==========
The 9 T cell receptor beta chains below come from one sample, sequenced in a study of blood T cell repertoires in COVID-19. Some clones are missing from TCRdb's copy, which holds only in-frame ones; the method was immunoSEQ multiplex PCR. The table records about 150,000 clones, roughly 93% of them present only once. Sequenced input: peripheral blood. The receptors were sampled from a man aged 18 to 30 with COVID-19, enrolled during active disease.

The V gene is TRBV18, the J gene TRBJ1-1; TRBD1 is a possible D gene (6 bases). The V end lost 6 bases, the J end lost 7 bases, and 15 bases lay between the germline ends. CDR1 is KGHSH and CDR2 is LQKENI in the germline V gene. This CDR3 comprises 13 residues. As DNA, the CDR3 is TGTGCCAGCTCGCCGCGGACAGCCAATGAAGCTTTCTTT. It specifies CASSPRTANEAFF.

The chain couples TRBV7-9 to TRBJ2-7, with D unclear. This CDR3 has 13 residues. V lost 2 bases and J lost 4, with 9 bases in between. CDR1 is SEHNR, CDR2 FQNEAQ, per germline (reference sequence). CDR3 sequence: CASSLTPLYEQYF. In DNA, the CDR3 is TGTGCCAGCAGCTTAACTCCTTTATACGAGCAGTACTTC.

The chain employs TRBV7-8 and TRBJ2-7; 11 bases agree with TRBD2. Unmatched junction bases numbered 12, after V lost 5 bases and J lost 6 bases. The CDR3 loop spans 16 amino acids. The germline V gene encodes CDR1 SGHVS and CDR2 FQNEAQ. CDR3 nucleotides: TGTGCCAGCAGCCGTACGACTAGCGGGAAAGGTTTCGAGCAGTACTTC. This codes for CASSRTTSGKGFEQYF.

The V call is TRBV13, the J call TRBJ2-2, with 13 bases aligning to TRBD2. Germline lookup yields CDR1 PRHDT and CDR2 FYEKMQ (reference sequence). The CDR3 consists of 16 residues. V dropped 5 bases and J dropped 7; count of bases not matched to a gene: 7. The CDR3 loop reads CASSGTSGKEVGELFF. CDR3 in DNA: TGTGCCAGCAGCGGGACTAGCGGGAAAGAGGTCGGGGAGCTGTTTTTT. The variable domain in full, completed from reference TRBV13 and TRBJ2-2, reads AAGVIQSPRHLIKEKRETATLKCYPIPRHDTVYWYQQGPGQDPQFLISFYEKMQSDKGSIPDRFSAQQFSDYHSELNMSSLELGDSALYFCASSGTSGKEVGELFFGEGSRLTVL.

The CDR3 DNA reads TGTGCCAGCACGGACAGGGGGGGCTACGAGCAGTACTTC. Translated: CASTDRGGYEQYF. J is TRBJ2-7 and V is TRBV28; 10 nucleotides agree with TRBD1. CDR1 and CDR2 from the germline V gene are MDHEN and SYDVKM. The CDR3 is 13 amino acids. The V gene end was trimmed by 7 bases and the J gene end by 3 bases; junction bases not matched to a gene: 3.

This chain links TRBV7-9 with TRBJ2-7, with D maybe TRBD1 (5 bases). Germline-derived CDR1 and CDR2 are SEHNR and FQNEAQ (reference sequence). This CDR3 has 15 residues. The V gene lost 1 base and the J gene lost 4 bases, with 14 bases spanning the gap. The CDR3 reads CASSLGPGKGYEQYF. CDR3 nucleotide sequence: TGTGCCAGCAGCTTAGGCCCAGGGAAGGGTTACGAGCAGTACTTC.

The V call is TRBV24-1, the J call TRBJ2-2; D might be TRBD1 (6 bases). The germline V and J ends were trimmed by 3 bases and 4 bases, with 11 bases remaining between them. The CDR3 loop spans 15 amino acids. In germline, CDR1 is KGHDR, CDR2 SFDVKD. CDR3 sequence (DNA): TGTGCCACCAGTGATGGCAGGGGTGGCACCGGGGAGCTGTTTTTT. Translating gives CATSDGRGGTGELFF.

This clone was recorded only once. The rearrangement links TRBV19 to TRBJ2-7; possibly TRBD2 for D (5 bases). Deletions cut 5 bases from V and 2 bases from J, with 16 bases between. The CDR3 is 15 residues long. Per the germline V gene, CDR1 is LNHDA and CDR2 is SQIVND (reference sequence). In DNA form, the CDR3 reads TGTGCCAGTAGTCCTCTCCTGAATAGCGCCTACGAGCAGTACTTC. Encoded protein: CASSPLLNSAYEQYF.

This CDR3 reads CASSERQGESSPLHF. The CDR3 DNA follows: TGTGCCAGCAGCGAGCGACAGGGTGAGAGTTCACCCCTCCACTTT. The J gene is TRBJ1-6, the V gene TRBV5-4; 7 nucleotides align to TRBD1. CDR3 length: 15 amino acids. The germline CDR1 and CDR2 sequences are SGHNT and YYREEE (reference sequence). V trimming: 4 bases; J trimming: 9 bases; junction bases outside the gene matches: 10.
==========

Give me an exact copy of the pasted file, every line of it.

The 9 T cell receptor beta chains below come from one sample, sequenced in a study of blood T cell repertoires in COVID-19. Some clones are missing from TCRdb's copy, which holds only in-frame ones; the method was immunoSEQ multiplex PCR. The table records about 150,000 clones, roughly 93% of them present only once. Sequenced input: peripheral blood. The receptors were sampled from a man aged 18 to 30 with COVID-19, enrolled during active disease.

The V gene is TRBV18, the J gene TRBJ1-1; TRBD1 is a possible D gene (6 bases). The V end lost 6 bases, the J end lost 7 bases, and 15 bases lay between the germline ends. CDR1 is KGHSH and CDR2 is LQKENI in the germline V gene. This CDR3 comprises 13 residues. As DNA, the CDR3 is TGTGCCAGCTCGCCGCGGACAGCCAATGAAGCTTTCTTT. It specifies CASSPRTANEAFF.

The chain couples TRBV7-9 to TRBJ2-7, with D unclear. This CDR3 has 13 residues. V lost 2 bases and J lost 4, with 9 bases in between. CDR1 is SEHNR, CDR2 FQNEAQ, per germline (reference sequence). CDR3 sequence: CASSLTPLYEQYF. In DNA, the CDR3 is TGTGCCAGCAGCTTAACTCCTTTATACGAGCAGTACTTC.

The chain employs TRBV7-8 and TRBJ2-7; 11 bases agree with TRBD2. Unmatched junction bases numbered 12, after V lost 5 bases and J lost 6 bases. The CDR3 loop spans 16 amino acids. The germline V gene encodes CDR1 SGHVS and CDR2 FQNEAQ. CDR3 nucleotides: TGTGCCAGCAGCCGTACGACTAGCGGGAAAGGTTTCGAGCAGTACTTC. This codes for CASSRTTSGKGFEQYF.

The V call is TRBV13, the J call TRBJ2-2, with 13 bases aligning to TRBD2. Germline lookup yields CDR1 PRHDT and CDR2 FYEKMQ (reference sequence). The CDR3 consists of 16 residues. V dropped 5 bases and J dropped 7; count of bases not matched to a gene: 7. The CDR3 loop reads CASSGTSGKEVGELFF. CDR3 in DNA: TGTGCCAGCAGCGGGACTAGCGGGAAAGAGGTCGGGGAGCTGTTTTTT. The variable domain in full, completed from reference TRBV13 and TRBJ2-2, reads AAGVIQSPRHLIKEKRETATLKCYPIPRHDTVYWYQQGPGQDPQFLISFYEKMQSDKGSIPDRFSAQQFSDYHSELNMSSLELGDSALYFCASSGTSGKEVGELFFGEGSRLTVL.

The CDR3 DNA reads TGTGCCAGCACGGACAGGGGGGGCTACGAGCAGTACTTC. Translated: CASTDRGGYEQYF. J is TRBJ2-7 and V is TRBV28; 10 nucleotides agree with TRBD1. CDR1 and CDR2 from the germline V gene are MDHEN and SYDVKM. The CDR3 is 13 amino acids. The V gene end was trimmed by 7 bases and the J gene end by 3 bases; junction bases not matched to a gene: 3.

This chain links TRBV7-9 with TRBJ2-7, with D maybe TRBD1 (5 bases). Germline-derived CDR1 and CDR2 are SEHNR and FQNEAQ (reference sequence). This CDR3 has 15 residues. The V gene lost 1 base and the J gene lost 4 bases, with 14 bases spanning the gap. The CDR3 reads CASSLGPGKGYEQYF. CDR3 nucleotide sequence: TGTGCCAGCAGCTTAGGCCCAGGGAAGGGTTACGAGCAGTACTTC.

The V call is TRBV24-1, the J call TRBJ2-2; D might be TRBD1 (6 bases). The germline V and J ends were trimmed by 3 bases and 4 bases, with 11 bases remaining between them. The CDR3 loop spans 15 amino acids. In germline, CDR1 is KGHDR, CDR2 SFDVKD. CDR3 sequence (DNA): TGTGCCACCAGTGATGGCAGGGGTGGCACCGGGGAGCTGTTTTTT. Translating gives CATSDGRGGTGELFF.

This clone was recorded only once. The rearrangement links TRBV19 to TRBJ2-7; possibly TRBD2 for D (5 bases). Deletions cut 5 bases from V and 2 bases from J, with 16 bases between. The CDR3 is 15 residues long. Per the germline V gene, CDR1 is LNHDA and CDR2 is SQIVND (reference sequence). In DNA form, the CDR3 reads TGTGCCAGTAGTCCTCTCCTGAATAGCGCCTACGAGCAGTACTTC. Encoded protein: CASSPLLNSAYEQYF.

This CDR3 reads CASSERQGESSPLHF. The CDR3 DNA follows: TGTGCCAGCAGCGAGCGACAGGGTGAGAGTTCACCCCTCCACTTT. The J gene is TRBJ1-6, the V gene TRBV5-4; 7 nucleotides align to TRBD1. CDR3 length: 15 amino acids. The germline CDR1 and CDR2 sequences are SGHNT and YYREEE (reference sequence). V trimming: 4 bases; J trimming: 9 bases; junction bases outside the gene matches: 10.